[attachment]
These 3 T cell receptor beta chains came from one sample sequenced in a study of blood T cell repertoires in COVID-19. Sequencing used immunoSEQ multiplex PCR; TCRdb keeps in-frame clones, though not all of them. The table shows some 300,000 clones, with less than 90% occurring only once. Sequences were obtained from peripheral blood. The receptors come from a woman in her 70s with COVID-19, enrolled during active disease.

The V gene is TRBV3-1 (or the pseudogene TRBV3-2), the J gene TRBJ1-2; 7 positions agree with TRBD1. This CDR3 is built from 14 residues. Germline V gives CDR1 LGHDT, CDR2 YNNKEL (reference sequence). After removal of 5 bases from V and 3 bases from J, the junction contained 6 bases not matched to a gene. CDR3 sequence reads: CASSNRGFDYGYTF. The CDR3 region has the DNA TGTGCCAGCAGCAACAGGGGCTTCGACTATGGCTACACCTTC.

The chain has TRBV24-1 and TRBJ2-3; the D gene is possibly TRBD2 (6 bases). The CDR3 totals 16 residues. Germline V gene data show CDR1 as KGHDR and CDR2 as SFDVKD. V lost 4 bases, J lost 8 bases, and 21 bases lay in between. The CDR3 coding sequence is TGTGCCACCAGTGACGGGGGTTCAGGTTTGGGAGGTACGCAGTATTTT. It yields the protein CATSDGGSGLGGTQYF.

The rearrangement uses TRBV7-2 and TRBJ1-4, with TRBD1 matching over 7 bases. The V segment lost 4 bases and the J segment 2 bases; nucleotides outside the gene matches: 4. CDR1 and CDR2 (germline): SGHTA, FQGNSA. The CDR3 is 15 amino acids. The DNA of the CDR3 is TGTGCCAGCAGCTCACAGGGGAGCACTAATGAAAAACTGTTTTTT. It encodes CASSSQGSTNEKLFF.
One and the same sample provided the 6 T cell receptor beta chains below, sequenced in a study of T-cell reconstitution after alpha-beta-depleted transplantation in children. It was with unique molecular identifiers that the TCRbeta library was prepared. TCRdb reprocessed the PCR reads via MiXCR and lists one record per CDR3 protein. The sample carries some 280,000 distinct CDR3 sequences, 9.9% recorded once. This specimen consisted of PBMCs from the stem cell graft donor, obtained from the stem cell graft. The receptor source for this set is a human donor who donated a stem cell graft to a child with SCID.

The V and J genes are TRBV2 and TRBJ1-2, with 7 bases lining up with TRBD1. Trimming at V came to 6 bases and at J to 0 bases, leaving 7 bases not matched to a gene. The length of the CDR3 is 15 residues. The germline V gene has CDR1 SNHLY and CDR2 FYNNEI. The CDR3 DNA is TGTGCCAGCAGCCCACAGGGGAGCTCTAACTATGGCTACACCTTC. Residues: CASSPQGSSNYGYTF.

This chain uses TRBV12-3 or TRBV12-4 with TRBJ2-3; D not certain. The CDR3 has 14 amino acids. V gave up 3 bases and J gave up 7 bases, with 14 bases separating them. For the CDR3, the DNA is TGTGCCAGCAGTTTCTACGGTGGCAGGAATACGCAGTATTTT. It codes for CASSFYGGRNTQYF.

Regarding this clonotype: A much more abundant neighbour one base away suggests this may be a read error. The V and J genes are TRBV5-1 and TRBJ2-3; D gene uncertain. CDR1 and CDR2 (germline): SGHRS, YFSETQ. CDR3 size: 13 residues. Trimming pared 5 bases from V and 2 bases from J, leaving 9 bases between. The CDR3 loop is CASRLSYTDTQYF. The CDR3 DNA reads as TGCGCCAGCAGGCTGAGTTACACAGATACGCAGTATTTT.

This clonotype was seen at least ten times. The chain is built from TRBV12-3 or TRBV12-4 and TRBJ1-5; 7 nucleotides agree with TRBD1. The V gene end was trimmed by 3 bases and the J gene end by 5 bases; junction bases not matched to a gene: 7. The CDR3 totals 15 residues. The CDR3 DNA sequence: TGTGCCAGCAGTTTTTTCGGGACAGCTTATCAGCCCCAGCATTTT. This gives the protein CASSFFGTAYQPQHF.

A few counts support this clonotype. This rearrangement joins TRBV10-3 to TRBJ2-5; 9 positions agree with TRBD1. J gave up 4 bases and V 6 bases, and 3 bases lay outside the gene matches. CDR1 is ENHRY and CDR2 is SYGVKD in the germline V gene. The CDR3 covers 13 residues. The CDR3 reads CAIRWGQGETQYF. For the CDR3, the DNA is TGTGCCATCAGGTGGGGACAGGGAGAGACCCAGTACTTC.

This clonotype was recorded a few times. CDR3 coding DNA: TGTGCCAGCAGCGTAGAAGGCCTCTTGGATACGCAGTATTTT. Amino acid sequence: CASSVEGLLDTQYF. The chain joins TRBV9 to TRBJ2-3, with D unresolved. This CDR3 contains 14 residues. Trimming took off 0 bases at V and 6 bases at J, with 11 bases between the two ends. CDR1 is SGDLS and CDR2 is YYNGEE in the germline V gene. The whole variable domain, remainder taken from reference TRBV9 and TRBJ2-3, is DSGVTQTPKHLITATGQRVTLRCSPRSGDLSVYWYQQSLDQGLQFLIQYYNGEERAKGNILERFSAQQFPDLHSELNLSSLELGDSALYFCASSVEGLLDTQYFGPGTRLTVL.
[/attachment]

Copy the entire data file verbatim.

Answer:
These 3 T cell receptor beta chains came from one sample sequenced in a study of blood T cell repertoires in COVID-19. Sequencing used immunoSEQ multiplex PCR; TCRdb keeps in-frame clones, though not all of them. The table shows some 300,000 clones, with less than 90% occurring only once. Sequences were obtained from peripheral blood. The receptors come from a woman in her 70s with COVID-19, enrolled during active disease.

The V gene is TRBV3-1 (or the pseudogene TRBV3-2), the J gene TRBJ1-2; 7 positions agree with TRBD1. This CDR3 is built from 14 residues. Germline V gives CDR1 LGHDT, CDR2 YNNKEL (reference sequence). After removal of 5 bases from V and 3 bases from J, the junction contained 6 bases not matched to a gene. CDR3 sequence reads: CASSNRGFDYGYTF. The CDR3 region has the DNA TGTGCCAGCAGCAACAGGGGCTTCGACTATGGCTACACCTTC.

The chain has TRBV24-1 and TRBJ2-3; the D gene is possibly TRBD2 (6 bases). The CDR3 totals 16 residues. Germline V gene data show CDR1 as KGHDR and CDR2 as SFDVKD. V lost 4 bases, J lost 8 bases, and 21 bases lay in between. The CDR3 coding sequence is TGTGCCACCAGTGACGGGGGTTCAGGTTTGGGAGGTACGCAGTATTTT. It yields the protein CATSDGGSGLGGTQYF.

The rearrangement uses TRBV7-2 and TRBJ1-4, with TRBD1 matching over 7 bases. The V segment lost 4 bases and the J segment 2 bases; nucleotides outside the gene matches: 4. CDR1 and CDR2 (germline): SGHTA, FQGNSA. The CDR3 is 15 amino acids. The DNA of the CDR3 is TGTGCCAGCAGCTCACAGGGGAGCACTAATGAAAAACTGTTTTTT. It encodes CASSSQGSTNEKLFF.
One and the same sample provided the 6 T cell receptor beta chains below, sequenced in a study of T-cell reconstitution after alpha-beta-depleted transplantation in children. It was with unique molecular identifiers that the TCRbeta library was prepared. TCRdb reprocessed the PCR reads via MiXCR and lists one record per CDR3 protein. The sample carries some 280,000 distinct CDR3 sequences, 9.9% recorded once. This specimen consisted of PBMCs from the stem cell graft donor, obtained from the stem cell graft. The receptor source for this set is a human donor who donated a stem cell graft to a child with SCID.

The V and J genes are TRBV2 and TRBJ1-2, with 7 bases lining up with TRBD1. Trimming at V came to 6 bases and at J to 0 bases, leaving 7 bases not matched to a gene. The length of the CDR3 is 15 residues. The germline V gene has CDR1 SNHLY and CDR2 FYNNEI. The CDR3 DNA is TGTGCCAGCAGCCCACAGGGGAGCTCTAACTATGGCTACACCTTC. Residues: CASSPQGSSNYGYTF.

This chain uses TRBV12-3 or TRBV12-4 with TRBJ2-3; D not certain. The CDR3 has 14 amino acids. V gave up 3 bases and J gave up 7 bases, with 14 bases separating them. For the CDR3, the DNA is TGTGCCAGCAGTTTCTACGGTGGCAGGAATACGCAGTATTTT. It codes for CASSFYGGRNTQYF.

Regarding this clonotype: A much more abundant neighbour one base away suggests this may be a read error. The V and J genes are TRBV5-1 and TRBJ2-3; D gene uncertain. CDR1 and CDR2 (germline): SGHRS, YFSETQ. CDR3 size: 13 residues. Trimming pared 5 bases from V and 2 bases from J, leaving 9 bases between. The CDR3 loop is CASRLSYTDTQYF. The CDR3 DNA reads as TGCGCCAGCAGGCTGAGTTACACAGATACGCAGTATTTT.

This clonotype was seen at least ten times. The chain is built from TRBV12-3 or TRBV12-4 and TRBJ1-5; 7 nucleotides agree with TRBD1. The V gene end was trimmed by 3 bases and the J gene end by 5 bases; junction bases not matched to a gene: 7. The CDR3 totals 15 residues. The CDR3 DNA sequence: TGTGCCAGCAGTTTTTTCGGGACAGCTTATCAGCCCCAGCATTTT. This gives the protein CASSFFGTAYQPQHF.

A few counts support this clonotype. This rearrangement joins TRBV10-3 to TRBJ2-5; 9 positions agree with TRBD1. J gave up 4 bases and V 6 bases, and 3 bases lay outside the gene matches. CDR1 is ENHRY and CDR2 is SYGVKD in the germline V gene. The CDR3 covers 13 residues. The CDR3 reads CAIRWGQGETQYF. For the CDR3, the DNA is TGTGCCATCAGGTGGGGACAGGGAGAGACCCAGTACTTC.

This clonotype was recorded a few times. CDR3 coding DNA: TGTGCCAGCAGCGTAGAAGGCCTCTTGGATACGCAGTATTTT. Amino acid sequence: CASSVEGLLDTQYF. The chain joins TRBV9 to TRBJ2-3, with D unresolved. This CDR3 contains 14 residues. Trimming took off 0 bases at V and 6 bases at J, with 11 bases between the two ends. CDR1 is SGDLS and CDR2 is YYNGEE in the germline V gene. The whole variable domain, remainder taken from reference TRBV9 and TRBJ2-3, is DSGVTQTPKHLITATGQRVTLRCSPRSGDLSVYWYQQSLDQGLQFLIQYYNGEERAKGNILERFSAQQFPDLHSELNLSSLELGDSALYFCASSVEGLLDTQYFGPGTRLTVL.